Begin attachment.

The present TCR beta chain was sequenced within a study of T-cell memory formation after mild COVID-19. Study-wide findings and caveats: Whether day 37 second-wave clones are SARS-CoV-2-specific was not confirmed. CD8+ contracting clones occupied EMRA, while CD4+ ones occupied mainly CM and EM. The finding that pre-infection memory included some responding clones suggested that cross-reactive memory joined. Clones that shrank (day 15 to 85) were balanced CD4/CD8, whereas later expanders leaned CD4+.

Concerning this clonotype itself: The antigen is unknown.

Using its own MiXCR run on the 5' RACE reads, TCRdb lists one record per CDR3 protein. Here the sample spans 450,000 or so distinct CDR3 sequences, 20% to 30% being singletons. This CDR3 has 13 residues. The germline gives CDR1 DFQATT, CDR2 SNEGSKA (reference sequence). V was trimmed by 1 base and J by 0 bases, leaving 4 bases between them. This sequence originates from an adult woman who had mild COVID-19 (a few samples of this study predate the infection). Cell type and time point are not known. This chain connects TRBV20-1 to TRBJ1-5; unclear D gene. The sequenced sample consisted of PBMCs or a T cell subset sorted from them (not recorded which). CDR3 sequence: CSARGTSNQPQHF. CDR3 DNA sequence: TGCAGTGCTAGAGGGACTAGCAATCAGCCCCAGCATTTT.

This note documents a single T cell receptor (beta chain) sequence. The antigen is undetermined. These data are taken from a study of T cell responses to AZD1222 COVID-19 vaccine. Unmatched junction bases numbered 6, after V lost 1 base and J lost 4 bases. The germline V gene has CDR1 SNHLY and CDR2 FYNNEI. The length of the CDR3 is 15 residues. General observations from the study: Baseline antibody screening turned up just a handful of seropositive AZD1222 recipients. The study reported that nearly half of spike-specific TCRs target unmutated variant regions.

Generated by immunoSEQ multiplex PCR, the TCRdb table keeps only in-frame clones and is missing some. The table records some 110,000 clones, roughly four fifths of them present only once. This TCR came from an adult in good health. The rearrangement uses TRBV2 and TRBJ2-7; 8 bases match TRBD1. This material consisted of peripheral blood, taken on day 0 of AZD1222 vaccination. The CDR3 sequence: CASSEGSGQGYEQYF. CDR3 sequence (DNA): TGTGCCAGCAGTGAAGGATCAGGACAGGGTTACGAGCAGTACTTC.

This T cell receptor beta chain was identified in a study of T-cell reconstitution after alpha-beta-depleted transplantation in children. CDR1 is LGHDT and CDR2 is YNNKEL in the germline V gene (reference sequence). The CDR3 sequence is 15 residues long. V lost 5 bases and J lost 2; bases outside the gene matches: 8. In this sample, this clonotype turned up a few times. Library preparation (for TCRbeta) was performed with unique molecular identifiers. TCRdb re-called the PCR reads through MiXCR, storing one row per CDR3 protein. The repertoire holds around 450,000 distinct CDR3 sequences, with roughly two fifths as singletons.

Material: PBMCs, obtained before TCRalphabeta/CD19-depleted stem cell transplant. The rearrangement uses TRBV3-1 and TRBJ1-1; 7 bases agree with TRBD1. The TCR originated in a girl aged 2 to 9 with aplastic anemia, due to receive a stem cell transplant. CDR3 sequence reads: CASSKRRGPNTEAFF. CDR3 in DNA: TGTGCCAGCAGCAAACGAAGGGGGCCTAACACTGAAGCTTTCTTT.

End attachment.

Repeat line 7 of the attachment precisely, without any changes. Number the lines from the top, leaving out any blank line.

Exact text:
Material: PBMCs, obtained before TCRalphabeta/CD19-depleted stem cell transplant. The rearrangement uses TRBV3-1 and TRBJ1-1; 7 bases agree with TRBD1. The TCR originated in a girl aged 2 to 9 with aplastic anemia, due to receive a stem cell transplant. CDR3 sequence reads: CASSKRRGPNTEAFF. CDR3 in DNA: TGTGCCAGCAGCAAACGAAGGGGGCCTAACACTGAAGCTTTCTTT.